Types of Nouns


In Grammar, the word 'noun' is a term that most people are familiar with from their early school days. Nouns represent one of the most fundamental entities of English language grammar and are crucial in forming the assertion part of a sentence. Their function varies from acting as the subject of a sentence to the object of verbs or prepositions. In this tutorial, we will focus on different types of nouns: common and proper, count and mass, collective, abstract, concrete, compound and possessive.

Common and Proper Nouns

Common Nouns

A common noun is a non-specific term for any person, place, or thing in a group. These nouns are often not capitalized unless they begin a sentence or are part of a title. They can be singular (cat, city, toy) or plural (cats, cities, toys).


  • man

  • city

  • animal

  • Proper Nouns

    Proper nouns are the antithesis of common nouns. These types of nouns are used to identify unique individuals, places, or things. They always start with a capital letter.


  • Emma (a unique individual)

  • London (a unique place)

  • Nike (a unique thing – a specific brand)

  • Count and Mass Nouns

    Count Nouns

    Count nouns are things that can be counted and made into plurals. Often, 'a', 'an', or 'one' can be used before a count noun.


  • apple (one apple, two apples, etc.)

  • box (one box, two boxes, etc.)

  • table (one table, two tables, etc.)

  • Mass Nouns

    Mass nouns, also known as non-count nouns, are substances, concepts etc that we cannot divide into separate elements. They cannot be counted and do not typically have plural forms.


  • sugar (not sugars)

  • rice (not rices)

  • information (not informations)

  • Collective Nouns

    Collective nouns refer to a group or collection of similar individuals or things treated as one entity. Singular verbs and pronouns usually follow these nouns, although plural verbs and pronouns can be used if the individuals within the collective are acting independently.


  • team (implying multiple players as one unit)

  • flock (implying multiple birds as one unit)

  • family (implying multiple family members as one unit)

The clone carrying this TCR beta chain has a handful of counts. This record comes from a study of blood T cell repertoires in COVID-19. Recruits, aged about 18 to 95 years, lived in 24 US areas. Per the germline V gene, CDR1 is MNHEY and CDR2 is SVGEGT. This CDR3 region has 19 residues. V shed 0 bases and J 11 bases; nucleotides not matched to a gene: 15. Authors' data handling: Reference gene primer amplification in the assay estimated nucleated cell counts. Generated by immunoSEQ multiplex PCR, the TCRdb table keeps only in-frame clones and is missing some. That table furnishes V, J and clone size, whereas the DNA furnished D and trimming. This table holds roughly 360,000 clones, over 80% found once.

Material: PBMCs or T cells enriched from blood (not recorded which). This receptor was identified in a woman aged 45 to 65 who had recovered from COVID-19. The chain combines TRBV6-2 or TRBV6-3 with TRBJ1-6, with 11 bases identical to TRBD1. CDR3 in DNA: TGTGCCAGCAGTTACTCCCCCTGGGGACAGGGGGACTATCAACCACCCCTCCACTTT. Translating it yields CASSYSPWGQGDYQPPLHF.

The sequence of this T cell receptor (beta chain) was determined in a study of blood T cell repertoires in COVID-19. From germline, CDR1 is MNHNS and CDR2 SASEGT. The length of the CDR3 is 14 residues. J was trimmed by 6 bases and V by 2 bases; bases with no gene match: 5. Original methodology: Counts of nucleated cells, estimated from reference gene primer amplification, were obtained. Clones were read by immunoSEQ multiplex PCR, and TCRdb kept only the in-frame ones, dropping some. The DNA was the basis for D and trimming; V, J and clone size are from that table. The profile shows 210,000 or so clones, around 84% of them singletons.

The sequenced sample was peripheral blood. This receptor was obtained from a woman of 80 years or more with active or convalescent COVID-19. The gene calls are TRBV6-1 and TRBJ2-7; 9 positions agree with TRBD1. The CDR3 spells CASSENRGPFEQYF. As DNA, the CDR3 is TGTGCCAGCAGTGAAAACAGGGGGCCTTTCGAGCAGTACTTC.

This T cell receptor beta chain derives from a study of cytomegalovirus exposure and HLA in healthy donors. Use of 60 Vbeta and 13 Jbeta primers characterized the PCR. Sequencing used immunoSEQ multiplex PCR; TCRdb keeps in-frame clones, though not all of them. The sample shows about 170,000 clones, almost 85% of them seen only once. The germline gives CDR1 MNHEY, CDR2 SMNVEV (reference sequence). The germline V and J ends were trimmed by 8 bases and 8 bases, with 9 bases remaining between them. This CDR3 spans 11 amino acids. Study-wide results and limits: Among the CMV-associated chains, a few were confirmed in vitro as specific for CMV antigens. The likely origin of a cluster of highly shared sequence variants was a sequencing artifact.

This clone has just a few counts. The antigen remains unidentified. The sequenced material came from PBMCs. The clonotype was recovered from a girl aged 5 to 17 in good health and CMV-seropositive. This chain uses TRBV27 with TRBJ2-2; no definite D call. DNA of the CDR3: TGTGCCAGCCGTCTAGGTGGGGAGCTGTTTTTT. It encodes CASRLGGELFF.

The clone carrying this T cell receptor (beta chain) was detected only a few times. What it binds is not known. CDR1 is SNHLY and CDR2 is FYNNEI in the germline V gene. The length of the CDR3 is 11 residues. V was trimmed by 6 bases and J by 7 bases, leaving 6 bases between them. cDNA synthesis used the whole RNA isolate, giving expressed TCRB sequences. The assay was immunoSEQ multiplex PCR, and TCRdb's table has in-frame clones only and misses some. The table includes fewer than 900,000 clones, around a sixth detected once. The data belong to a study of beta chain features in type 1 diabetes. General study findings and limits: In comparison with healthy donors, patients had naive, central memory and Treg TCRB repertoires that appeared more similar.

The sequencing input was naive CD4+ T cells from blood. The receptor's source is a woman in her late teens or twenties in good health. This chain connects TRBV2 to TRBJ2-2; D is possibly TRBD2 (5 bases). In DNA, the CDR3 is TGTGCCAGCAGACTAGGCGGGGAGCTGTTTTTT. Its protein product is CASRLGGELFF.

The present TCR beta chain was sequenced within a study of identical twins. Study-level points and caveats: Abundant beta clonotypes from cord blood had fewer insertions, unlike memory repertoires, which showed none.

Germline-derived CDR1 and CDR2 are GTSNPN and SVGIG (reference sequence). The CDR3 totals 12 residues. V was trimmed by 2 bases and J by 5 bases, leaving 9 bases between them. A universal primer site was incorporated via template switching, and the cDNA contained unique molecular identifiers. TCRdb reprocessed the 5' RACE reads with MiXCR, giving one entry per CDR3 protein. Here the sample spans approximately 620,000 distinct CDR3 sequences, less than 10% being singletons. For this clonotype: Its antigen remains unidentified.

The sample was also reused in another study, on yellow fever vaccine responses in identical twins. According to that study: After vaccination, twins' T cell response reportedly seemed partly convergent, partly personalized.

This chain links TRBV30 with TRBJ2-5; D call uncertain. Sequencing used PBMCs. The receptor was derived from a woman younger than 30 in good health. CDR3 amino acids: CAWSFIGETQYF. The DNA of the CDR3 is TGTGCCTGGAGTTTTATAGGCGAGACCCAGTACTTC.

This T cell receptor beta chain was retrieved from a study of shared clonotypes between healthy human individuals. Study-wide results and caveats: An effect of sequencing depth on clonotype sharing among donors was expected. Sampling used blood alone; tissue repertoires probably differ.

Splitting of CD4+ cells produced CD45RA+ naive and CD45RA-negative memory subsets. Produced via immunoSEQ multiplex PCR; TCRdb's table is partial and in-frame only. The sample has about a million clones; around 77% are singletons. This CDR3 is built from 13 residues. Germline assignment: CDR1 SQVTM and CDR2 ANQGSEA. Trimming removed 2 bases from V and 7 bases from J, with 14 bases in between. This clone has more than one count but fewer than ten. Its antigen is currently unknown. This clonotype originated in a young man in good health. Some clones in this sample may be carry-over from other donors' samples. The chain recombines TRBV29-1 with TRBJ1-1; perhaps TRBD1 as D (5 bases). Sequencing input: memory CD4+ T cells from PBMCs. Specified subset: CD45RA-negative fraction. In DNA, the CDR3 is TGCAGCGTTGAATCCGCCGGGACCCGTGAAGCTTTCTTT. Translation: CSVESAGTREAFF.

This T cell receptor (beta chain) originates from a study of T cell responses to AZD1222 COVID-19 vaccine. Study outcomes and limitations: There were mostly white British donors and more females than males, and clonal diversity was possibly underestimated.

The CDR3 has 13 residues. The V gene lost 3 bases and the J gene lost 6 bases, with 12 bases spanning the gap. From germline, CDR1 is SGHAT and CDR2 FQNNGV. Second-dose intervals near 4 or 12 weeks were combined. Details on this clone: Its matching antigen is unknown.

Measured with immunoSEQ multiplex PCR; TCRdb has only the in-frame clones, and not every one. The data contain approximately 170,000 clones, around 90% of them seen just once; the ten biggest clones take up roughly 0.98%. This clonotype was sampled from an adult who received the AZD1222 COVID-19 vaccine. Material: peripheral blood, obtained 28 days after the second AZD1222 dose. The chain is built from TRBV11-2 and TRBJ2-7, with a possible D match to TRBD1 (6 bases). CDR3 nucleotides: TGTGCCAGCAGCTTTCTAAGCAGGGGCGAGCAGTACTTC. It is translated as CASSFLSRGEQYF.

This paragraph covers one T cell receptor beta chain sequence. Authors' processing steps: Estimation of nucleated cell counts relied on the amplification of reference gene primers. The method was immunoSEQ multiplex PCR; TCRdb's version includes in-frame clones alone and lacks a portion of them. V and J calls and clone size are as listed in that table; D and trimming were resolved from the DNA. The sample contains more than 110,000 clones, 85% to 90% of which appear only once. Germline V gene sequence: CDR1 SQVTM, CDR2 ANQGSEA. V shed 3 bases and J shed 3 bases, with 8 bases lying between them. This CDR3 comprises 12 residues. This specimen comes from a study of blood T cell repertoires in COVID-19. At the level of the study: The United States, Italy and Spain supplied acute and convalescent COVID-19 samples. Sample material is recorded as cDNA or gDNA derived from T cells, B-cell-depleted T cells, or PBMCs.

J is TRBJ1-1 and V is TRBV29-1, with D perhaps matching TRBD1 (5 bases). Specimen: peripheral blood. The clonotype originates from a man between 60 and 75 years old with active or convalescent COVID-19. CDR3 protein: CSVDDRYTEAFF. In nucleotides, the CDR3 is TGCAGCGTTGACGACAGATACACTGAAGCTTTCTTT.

• Abstract and Concrete Nouns

    Abstract Nouns

    An abstract noun is a type of noun that refers to something with which a person cannot physically interact. It represents an idea, quality, or state rather than a concrete object.


  • bravery

  • love

  • freedom

  • Concrete Nouns

    Concrete nouns are tangible and you can use your five senses to identify them—they can be touched, seen, heard, smelled, or tasted.


  • cat (can be seen, touched, heard)

  • sandwich (can be seen, touched, tasted, smelled)

  • music (can be heard)

  • Compound Nouns

    Compound nouns are made when two or more words are joined together to create a new word that has an entirely new meaning. They can be written as single words, separated words, or hyphenated words.


  • toothpaste (single word)

  • post office (separated words)

  • well-being (hyphenated word)

  • Possessive Nouns

    Possessive nouns show ownership or possession towards something. They are usually formed by adding an apostrophe(') and s at the end of the word. But for plural nouns ending with 's', you only add an apostrophe after the 's'.


  • the girl’s book

  • the teachers’ lounge

  • John’s car

  • Understanding the different types of nouns is crucial for mastering English grammar. By being able to identify the type of noun in a sentence, we can accurately structure our sentences and effectively express our thoughts and ideas.

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